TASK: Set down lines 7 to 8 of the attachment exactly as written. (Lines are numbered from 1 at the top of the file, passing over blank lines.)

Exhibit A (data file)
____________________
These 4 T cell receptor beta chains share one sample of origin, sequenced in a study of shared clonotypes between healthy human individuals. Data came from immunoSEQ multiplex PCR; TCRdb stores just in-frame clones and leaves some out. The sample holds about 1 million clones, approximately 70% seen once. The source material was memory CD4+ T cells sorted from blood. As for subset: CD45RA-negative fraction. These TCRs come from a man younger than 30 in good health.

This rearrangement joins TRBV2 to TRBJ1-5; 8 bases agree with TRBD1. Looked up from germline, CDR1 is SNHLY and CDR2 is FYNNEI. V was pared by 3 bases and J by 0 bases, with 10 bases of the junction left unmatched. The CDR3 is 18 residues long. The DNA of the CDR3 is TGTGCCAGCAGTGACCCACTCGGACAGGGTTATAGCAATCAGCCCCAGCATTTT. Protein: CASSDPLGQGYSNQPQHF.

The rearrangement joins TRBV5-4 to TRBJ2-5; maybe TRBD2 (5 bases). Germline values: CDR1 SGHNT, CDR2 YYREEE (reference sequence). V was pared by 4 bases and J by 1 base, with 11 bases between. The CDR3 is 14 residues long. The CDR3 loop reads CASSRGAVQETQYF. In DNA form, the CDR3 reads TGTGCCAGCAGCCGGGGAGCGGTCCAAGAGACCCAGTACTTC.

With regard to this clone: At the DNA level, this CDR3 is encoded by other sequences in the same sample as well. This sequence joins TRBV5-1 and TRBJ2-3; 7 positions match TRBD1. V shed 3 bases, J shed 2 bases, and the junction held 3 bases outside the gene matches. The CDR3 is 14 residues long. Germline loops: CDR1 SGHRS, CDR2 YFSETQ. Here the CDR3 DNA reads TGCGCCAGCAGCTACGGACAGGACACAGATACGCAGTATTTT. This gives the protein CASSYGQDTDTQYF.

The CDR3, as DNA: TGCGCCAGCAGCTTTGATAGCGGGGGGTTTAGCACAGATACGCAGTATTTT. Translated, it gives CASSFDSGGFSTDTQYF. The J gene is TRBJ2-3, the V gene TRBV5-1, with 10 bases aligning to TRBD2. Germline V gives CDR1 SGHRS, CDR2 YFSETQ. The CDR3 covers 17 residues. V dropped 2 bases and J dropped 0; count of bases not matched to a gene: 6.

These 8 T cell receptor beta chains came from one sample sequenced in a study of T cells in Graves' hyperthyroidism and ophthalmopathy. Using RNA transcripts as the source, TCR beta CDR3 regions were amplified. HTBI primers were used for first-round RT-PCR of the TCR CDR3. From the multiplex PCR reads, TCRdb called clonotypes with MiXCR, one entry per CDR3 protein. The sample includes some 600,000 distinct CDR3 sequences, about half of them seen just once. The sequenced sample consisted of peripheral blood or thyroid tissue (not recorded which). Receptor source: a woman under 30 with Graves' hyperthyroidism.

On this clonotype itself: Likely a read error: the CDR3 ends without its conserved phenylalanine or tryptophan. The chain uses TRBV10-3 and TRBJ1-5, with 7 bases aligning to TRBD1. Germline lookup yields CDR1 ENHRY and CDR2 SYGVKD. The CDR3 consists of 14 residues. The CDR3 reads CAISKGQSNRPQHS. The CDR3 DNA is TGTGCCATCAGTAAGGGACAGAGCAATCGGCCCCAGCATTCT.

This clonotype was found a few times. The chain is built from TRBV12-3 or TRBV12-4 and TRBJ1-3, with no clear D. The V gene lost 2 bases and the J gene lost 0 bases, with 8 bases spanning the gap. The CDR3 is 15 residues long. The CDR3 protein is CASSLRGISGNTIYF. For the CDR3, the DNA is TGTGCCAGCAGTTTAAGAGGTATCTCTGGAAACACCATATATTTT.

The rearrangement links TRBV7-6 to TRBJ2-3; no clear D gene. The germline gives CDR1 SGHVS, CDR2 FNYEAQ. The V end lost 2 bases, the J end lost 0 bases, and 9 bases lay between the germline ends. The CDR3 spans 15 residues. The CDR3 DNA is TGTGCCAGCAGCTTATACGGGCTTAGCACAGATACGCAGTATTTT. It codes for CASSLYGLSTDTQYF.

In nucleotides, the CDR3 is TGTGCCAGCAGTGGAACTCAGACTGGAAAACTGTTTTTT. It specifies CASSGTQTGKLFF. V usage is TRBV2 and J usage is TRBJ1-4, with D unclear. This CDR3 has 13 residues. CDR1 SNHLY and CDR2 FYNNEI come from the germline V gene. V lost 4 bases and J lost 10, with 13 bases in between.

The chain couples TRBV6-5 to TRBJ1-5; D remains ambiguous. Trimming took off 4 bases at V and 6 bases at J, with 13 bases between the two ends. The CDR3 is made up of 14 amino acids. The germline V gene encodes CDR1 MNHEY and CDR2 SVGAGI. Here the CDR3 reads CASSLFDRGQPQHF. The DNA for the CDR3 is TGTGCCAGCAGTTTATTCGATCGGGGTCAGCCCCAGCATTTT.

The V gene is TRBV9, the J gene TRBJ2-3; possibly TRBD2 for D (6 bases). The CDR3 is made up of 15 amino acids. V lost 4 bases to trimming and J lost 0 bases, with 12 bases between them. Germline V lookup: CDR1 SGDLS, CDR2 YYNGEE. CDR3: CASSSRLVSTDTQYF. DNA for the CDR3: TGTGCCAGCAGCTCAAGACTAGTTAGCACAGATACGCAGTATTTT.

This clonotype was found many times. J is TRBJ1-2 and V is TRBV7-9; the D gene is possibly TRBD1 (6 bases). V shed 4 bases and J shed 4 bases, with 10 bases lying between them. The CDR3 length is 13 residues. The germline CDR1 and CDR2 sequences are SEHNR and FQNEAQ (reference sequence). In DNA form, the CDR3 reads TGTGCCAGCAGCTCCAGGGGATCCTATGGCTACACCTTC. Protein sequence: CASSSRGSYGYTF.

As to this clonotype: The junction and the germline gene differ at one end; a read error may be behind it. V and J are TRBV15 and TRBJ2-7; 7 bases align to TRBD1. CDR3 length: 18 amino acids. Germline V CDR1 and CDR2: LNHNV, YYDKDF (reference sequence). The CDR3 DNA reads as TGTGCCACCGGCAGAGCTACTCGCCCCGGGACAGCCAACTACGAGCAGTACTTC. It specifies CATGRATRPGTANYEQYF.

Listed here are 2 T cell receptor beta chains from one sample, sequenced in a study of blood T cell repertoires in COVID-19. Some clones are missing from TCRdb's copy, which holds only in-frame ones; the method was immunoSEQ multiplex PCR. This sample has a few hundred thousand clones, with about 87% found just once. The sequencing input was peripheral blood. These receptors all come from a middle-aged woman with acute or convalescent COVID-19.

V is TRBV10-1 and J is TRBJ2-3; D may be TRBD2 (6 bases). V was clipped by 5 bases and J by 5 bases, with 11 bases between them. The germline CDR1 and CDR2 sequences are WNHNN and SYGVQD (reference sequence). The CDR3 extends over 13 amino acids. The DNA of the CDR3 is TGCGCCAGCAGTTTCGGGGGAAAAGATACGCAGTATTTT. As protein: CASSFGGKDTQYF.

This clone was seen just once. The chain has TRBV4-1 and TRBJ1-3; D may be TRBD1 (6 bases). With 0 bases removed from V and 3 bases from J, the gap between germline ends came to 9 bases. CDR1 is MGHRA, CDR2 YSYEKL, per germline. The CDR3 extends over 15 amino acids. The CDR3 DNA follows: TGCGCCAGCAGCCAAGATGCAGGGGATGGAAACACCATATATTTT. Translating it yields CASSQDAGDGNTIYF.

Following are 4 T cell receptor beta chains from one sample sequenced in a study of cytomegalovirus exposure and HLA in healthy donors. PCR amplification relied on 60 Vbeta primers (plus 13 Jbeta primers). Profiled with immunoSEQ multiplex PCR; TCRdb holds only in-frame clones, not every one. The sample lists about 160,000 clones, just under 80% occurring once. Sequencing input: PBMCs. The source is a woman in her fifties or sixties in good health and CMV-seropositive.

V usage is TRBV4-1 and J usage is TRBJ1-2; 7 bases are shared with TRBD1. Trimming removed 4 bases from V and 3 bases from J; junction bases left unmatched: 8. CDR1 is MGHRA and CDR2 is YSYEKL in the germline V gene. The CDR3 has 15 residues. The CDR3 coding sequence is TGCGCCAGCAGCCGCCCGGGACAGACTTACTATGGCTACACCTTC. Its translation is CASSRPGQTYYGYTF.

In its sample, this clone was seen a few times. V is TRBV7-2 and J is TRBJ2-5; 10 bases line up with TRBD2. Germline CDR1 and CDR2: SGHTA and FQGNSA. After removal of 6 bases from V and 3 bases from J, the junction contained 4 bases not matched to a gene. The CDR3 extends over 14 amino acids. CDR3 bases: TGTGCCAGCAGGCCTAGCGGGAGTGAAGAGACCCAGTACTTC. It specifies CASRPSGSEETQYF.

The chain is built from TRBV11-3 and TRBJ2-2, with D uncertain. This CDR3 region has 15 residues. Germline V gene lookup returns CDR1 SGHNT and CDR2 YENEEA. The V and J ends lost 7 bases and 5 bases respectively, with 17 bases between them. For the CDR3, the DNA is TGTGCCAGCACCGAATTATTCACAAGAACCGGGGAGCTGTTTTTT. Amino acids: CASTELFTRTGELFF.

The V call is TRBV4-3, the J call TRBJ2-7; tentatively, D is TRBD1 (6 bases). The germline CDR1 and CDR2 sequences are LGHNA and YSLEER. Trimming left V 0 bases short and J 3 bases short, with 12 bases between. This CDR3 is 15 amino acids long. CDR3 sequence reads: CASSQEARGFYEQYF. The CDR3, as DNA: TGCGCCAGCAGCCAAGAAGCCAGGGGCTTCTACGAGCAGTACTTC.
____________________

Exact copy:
On this clonotype itself: Likely a read error: the CDR3 ends without its conserved phenylalanine or tryptophan. The chain uses TRBV10-3 and TRBJ1-5, with 7 bases aligning to TRBD1. Germline lookup yields CDR1 ENHRY and CDR2 SYGVKD. The CDR3 consists of 14 residues. The CDR3 reads CAISKGQSNRPQHS. The CDR3 DNA is TGTGCCATCAGTAAGGGACAGAGCAATCGGCCCCAGCATTCT.

This clonotype was found a few times. The chain is built from TRBV12-3 or TRBV12-4 and TRBJ1-3, with no clear D. The V gene lost 2 bases and the J gene lost 0 bases, with 8 bases spanning the gap. The CDR3 is 15 residues long. The CDR3 protein is CASSLRGISGNTIYF. For the CDR3, the DNA is TGTGCCAGCAGTTTAAGAGGTATCTCTGGAAACACCATATATTTT.